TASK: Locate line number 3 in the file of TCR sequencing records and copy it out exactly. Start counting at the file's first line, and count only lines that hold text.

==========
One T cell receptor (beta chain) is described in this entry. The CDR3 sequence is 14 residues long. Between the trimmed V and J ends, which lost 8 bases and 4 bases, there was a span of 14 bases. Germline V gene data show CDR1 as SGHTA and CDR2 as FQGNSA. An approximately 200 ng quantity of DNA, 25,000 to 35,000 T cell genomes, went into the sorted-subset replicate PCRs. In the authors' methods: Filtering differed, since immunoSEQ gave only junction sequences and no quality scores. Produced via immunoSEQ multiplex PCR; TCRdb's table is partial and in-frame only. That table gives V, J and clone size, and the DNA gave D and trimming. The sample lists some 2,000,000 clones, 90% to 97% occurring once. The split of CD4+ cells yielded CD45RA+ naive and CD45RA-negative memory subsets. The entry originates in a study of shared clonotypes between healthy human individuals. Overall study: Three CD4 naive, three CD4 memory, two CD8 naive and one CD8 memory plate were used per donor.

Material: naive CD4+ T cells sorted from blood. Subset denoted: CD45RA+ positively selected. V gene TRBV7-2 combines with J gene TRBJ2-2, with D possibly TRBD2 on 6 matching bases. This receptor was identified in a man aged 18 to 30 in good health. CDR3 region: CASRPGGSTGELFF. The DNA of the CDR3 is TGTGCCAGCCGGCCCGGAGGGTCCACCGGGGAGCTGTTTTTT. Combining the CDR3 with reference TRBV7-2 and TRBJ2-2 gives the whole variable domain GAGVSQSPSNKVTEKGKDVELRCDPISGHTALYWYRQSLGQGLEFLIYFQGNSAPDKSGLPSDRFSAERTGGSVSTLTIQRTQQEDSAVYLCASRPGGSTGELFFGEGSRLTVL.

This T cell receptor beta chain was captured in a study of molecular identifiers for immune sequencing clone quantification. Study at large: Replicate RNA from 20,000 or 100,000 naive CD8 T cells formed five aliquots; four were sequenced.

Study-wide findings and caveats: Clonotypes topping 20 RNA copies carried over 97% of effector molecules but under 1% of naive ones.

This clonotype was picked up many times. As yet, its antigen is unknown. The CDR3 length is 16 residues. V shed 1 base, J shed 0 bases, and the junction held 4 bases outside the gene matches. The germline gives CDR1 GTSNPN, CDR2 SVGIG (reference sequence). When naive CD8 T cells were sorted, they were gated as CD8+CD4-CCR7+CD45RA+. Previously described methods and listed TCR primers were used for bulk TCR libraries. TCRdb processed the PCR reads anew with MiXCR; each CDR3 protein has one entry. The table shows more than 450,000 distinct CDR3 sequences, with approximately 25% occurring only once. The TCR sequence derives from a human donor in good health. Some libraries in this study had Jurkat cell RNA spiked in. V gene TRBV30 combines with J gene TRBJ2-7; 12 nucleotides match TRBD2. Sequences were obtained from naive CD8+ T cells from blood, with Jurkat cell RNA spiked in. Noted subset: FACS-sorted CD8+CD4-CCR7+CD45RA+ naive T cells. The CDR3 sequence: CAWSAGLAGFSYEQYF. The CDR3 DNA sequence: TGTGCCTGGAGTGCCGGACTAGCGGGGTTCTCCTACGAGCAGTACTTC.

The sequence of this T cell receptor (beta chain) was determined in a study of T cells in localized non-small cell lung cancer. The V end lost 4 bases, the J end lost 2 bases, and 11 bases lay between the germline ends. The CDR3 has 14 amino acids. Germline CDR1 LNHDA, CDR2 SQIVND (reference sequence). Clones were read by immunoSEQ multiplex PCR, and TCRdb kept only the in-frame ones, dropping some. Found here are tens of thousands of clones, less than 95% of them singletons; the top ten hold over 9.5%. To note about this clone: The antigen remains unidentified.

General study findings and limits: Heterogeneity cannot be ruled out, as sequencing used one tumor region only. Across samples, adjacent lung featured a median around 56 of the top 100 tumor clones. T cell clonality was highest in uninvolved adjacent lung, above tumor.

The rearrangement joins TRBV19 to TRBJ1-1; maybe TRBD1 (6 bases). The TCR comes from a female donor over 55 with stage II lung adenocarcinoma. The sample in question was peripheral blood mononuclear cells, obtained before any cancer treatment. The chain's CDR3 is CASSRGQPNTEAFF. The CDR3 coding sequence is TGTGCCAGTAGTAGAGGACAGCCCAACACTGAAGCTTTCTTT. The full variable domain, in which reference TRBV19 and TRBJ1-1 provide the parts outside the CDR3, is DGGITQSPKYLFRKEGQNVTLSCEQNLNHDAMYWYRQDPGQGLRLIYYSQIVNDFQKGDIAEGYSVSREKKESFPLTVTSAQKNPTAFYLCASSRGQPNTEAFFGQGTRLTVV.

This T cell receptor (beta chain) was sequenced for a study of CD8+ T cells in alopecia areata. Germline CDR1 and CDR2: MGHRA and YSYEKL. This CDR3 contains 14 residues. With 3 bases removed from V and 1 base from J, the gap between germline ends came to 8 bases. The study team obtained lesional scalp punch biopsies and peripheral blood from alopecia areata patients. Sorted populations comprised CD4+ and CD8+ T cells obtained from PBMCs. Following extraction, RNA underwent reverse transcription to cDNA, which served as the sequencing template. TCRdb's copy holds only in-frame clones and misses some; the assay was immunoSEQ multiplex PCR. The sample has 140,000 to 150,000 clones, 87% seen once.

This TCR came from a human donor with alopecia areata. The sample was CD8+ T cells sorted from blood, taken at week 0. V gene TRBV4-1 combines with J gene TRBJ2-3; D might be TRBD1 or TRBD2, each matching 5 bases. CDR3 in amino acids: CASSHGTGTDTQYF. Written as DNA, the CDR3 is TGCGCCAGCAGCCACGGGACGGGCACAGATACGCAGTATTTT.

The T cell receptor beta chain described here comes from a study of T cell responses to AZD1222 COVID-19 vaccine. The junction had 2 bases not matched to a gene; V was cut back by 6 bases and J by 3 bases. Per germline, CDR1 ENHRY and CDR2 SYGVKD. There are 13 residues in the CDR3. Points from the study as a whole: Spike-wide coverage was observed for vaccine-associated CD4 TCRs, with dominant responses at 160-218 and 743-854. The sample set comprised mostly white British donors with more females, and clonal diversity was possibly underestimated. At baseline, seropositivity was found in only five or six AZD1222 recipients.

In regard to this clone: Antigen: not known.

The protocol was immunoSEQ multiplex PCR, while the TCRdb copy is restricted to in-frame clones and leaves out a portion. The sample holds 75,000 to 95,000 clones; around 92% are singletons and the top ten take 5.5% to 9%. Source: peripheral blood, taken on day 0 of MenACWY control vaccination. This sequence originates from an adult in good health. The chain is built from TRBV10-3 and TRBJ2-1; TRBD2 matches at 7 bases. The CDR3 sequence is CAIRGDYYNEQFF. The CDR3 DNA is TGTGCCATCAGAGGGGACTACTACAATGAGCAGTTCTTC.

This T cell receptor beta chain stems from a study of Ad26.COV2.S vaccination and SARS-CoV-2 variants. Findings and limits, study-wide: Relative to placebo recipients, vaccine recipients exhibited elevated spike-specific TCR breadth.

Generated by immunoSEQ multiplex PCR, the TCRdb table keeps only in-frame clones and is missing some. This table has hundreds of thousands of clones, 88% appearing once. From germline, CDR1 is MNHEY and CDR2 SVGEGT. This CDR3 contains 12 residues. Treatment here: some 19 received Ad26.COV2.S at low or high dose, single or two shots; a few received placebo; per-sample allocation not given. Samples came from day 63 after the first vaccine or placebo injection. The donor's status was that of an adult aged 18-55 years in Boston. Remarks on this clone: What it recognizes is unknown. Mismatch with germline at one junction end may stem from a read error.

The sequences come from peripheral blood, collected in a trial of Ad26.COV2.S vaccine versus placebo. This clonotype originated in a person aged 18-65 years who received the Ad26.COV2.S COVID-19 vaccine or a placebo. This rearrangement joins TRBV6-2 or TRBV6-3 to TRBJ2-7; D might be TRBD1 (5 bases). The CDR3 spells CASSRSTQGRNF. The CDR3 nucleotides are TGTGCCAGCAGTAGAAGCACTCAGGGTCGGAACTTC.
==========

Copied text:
This T cell receptor beta chain was captured in a study of molecular identifiers for immune sequencing clone quantification. Study at large: Replicate RNA from 20,000 or 100,000 naive CD8 T cells formed five aliquots; four were sequenced.